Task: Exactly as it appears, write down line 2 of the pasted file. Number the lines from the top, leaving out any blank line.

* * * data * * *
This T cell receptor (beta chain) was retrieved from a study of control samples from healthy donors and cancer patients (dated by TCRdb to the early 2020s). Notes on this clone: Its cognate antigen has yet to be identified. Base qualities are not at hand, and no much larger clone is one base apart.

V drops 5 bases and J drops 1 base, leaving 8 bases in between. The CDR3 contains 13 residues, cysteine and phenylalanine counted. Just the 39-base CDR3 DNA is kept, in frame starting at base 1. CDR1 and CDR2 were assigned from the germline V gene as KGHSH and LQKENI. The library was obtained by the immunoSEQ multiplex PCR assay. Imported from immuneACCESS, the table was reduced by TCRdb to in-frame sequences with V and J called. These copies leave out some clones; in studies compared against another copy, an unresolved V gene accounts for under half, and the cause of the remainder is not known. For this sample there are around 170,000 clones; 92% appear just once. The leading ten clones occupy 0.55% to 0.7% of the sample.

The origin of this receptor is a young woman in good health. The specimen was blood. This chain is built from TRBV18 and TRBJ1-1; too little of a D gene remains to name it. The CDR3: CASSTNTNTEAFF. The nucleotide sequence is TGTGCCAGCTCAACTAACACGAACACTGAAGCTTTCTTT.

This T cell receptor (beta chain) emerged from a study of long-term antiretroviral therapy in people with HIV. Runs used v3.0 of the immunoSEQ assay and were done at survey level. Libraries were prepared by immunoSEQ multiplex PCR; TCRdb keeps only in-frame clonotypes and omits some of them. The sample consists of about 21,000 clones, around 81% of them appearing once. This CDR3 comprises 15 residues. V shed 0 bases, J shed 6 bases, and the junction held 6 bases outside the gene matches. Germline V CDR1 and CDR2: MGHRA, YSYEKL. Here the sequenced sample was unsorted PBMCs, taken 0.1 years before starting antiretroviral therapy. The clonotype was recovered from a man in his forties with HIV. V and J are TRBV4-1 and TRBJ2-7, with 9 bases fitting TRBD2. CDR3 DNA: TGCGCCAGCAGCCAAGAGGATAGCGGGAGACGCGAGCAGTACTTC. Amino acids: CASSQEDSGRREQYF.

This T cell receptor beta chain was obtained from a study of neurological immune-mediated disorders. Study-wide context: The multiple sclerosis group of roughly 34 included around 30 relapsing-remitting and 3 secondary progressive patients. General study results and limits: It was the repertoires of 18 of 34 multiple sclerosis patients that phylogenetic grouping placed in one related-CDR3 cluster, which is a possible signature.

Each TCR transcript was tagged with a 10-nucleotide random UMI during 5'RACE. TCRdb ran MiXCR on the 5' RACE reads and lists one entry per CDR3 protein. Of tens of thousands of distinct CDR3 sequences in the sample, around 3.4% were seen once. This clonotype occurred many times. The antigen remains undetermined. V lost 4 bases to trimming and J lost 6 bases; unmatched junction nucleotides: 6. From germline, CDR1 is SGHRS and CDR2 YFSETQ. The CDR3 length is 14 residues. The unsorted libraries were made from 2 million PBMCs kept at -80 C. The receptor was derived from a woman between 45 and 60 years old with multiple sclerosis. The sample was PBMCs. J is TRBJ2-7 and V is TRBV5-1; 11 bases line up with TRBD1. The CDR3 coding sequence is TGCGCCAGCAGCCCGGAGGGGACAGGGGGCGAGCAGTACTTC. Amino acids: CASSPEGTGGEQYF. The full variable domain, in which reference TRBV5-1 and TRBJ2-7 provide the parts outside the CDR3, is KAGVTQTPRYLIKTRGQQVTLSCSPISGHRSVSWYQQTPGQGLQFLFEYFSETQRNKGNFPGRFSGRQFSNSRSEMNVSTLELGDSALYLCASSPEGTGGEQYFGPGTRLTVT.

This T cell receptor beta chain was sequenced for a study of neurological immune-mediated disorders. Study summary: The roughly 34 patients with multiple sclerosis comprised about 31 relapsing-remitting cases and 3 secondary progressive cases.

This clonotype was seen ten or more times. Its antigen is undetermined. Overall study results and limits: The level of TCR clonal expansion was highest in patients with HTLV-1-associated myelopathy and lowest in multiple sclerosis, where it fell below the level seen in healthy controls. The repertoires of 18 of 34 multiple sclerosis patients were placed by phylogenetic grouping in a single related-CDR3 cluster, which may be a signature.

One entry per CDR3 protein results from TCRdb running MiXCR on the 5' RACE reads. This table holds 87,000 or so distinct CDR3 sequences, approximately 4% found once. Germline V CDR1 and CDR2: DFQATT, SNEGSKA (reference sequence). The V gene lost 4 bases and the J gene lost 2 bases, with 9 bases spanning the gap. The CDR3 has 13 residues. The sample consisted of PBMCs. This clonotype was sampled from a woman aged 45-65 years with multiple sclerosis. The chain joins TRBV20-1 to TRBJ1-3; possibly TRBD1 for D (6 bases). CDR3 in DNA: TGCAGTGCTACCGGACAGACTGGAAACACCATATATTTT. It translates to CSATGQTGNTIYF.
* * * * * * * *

V drops 5 bases and J drops 1 base, leaving 8 bases in between. The CDR3 contains 13 residues, cysteine and phenylalanine counted. Just the 39-base CDR3 DNA is kept, in frame starting at base 1. CDR1 and CDR2 were assigned from the germline V gene as KGHSH and LQKENI. The library was obtained by the immunoSEQ multiplex PCR assay. Imported from immuneACCESS, the table was reduced by TCRdb to in-frame sequences with V and J called. These copies leave out some clones; in studies compared against another copy, an unresolved V gene accounts for under half, and the cause of the remainder is not known. For this sample there are around 170,000 clones; 92% appear just once. The leading ten clones occupy 0.55% to 0.7% of the sample.